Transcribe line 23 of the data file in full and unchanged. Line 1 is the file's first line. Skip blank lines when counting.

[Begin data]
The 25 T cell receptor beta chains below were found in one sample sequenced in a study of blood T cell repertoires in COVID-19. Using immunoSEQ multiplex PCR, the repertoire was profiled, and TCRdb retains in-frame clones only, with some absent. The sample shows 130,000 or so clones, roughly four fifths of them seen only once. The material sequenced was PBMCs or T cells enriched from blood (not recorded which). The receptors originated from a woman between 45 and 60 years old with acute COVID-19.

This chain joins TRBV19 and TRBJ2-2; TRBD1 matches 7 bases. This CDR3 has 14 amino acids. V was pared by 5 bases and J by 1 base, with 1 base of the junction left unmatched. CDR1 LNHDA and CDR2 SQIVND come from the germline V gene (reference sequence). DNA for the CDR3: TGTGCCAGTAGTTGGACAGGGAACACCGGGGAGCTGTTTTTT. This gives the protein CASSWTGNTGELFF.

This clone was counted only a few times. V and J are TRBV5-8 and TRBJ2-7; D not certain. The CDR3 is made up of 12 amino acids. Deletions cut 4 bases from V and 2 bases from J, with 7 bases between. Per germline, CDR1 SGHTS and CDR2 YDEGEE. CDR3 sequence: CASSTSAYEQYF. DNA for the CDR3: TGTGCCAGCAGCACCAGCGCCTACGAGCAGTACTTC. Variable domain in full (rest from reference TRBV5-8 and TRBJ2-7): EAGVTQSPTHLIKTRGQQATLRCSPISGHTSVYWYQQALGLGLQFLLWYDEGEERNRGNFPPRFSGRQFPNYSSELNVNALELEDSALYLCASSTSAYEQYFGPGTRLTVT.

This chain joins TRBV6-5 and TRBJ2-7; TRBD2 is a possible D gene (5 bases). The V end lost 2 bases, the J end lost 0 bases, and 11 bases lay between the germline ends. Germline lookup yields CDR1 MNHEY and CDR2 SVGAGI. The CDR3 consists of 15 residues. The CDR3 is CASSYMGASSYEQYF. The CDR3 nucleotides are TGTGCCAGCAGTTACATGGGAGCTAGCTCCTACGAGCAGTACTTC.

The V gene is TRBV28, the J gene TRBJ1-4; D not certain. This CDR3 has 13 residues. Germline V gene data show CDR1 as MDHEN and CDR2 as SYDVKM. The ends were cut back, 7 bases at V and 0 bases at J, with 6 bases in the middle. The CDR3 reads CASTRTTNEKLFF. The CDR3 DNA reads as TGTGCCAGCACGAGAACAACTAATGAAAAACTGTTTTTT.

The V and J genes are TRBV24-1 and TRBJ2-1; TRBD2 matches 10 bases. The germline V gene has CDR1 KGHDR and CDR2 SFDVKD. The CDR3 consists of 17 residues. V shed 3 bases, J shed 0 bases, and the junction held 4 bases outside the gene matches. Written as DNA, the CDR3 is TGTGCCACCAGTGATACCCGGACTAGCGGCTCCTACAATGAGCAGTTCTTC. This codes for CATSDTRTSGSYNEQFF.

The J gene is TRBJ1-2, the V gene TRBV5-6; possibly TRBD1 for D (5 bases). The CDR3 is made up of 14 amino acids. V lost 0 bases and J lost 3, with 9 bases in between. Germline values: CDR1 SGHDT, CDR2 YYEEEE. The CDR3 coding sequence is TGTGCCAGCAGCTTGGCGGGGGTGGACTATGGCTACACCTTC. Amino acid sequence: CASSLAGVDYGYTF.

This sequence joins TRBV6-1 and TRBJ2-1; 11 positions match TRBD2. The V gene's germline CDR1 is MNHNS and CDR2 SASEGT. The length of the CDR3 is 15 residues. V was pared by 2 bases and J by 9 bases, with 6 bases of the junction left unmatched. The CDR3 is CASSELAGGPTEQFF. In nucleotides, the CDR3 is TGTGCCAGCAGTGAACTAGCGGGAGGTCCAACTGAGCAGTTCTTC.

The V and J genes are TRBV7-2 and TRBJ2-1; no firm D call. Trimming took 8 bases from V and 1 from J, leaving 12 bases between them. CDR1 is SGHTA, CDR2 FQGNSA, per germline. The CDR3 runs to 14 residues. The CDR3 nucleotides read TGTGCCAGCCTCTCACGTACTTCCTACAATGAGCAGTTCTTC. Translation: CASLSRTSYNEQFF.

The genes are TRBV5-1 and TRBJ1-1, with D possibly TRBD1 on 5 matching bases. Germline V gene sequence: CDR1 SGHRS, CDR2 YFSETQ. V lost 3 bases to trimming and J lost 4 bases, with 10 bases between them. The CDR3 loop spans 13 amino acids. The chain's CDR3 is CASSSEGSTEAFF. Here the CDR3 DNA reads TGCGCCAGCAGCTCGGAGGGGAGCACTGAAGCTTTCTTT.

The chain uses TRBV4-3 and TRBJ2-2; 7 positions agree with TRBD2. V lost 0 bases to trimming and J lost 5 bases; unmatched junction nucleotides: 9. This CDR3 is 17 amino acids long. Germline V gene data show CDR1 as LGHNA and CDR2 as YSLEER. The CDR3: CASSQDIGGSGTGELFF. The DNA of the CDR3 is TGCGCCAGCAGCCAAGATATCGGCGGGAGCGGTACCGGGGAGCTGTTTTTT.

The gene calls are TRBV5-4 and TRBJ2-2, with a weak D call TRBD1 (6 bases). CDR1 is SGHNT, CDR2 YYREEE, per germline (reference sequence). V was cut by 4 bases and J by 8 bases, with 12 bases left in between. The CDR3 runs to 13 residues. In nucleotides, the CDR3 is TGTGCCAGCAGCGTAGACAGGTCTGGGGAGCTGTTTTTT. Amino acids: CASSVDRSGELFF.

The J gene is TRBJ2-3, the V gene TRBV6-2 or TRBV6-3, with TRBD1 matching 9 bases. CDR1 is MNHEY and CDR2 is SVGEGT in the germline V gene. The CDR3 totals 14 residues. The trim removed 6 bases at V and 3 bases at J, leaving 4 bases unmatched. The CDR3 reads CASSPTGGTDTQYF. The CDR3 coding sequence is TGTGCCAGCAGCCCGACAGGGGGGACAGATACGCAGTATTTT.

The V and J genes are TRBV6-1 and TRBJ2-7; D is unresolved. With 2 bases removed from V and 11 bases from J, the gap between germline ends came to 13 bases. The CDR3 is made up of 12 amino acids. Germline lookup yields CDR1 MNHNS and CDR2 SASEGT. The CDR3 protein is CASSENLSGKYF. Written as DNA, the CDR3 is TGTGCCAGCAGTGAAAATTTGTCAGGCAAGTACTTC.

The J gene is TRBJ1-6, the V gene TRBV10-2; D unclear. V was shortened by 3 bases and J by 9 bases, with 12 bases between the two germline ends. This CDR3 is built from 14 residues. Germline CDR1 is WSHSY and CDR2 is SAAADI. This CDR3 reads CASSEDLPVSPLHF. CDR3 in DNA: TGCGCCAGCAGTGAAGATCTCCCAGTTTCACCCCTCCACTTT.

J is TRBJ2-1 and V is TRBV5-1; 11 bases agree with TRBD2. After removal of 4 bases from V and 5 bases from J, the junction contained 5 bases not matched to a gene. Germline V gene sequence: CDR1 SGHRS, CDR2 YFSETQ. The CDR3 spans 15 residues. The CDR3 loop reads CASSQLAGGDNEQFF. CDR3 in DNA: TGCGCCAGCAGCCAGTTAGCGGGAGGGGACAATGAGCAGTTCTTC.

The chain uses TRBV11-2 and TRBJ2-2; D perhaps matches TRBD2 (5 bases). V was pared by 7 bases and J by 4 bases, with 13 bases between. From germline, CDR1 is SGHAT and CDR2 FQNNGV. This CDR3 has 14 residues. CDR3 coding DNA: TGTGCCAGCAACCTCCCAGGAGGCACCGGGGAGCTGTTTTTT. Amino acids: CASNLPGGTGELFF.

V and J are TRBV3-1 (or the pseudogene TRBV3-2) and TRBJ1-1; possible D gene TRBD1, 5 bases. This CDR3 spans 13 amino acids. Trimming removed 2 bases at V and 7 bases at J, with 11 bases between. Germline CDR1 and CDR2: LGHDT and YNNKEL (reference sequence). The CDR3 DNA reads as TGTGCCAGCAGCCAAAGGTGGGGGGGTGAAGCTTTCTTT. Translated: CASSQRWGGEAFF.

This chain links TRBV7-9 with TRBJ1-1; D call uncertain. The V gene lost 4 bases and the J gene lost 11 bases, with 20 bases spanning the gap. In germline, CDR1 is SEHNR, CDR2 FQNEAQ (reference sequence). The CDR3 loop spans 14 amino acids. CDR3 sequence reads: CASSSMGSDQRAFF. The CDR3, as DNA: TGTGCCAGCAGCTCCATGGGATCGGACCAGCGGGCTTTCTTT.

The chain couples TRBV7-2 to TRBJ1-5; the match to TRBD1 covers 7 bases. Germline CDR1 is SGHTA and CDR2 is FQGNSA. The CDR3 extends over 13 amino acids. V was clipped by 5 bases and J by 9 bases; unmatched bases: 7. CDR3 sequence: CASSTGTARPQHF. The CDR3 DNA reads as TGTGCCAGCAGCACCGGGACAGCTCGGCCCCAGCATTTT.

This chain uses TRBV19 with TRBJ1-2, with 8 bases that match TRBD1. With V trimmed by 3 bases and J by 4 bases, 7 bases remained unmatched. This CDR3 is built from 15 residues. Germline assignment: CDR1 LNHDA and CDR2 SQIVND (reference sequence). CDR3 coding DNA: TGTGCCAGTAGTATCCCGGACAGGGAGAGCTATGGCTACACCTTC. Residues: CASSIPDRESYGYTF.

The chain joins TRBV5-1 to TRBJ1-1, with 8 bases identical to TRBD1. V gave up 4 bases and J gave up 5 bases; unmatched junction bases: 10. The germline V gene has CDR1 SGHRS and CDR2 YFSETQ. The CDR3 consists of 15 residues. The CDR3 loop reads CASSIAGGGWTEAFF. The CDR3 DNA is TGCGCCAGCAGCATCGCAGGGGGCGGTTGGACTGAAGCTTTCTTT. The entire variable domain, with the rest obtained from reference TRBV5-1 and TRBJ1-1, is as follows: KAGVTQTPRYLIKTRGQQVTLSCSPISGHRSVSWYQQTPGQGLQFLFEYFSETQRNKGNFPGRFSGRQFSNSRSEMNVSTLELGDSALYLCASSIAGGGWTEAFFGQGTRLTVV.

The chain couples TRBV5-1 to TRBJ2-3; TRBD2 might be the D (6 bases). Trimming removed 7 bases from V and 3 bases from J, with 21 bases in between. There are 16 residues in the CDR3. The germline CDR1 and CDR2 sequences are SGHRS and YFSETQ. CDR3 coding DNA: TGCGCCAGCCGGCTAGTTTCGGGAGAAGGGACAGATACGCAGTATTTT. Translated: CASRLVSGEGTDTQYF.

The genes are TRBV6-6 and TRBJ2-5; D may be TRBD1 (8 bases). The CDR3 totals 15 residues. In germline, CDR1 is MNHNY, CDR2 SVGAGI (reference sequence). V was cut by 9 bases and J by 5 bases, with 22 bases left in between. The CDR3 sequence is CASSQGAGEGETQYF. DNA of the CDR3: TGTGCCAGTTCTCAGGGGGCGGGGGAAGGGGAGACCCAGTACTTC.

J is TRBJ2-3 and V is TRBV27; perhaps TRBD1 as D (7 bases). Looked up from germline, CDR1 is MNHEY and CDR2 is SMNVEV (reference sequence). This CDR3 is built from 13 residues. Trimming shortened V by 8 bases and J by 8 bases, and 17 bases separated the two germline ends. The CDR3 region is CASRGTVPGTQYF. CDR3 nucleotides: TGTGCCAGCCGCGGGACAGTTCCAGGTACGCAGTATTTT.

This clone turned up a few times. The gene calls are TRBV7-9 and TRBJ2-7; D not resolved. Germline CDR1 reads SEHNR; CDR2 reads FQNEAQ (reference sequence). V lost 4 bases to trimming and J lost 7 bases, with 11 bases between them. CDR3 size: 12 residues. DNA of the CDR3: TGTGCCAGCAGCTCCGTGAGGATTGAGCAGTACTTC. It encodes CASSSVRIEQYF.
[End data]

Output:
The chain couples TRBV5-1 to TRBJ2-3; TRBD2 might be the D (6 bases). Trimming removed 7 bases from V and 3 bases from J, with 21 bases in between. There are 16 residues in the CDR3. The germline CDR1 and CDR2 sequences are SGHRS and YFSETQ. CDR3 coding DNA: TGCGCCAGCCGGCTAGTTTCGGGAGAAGGGACAGATACGCAGTATTTT. Translated: CASRLVSGEGTDTQYF.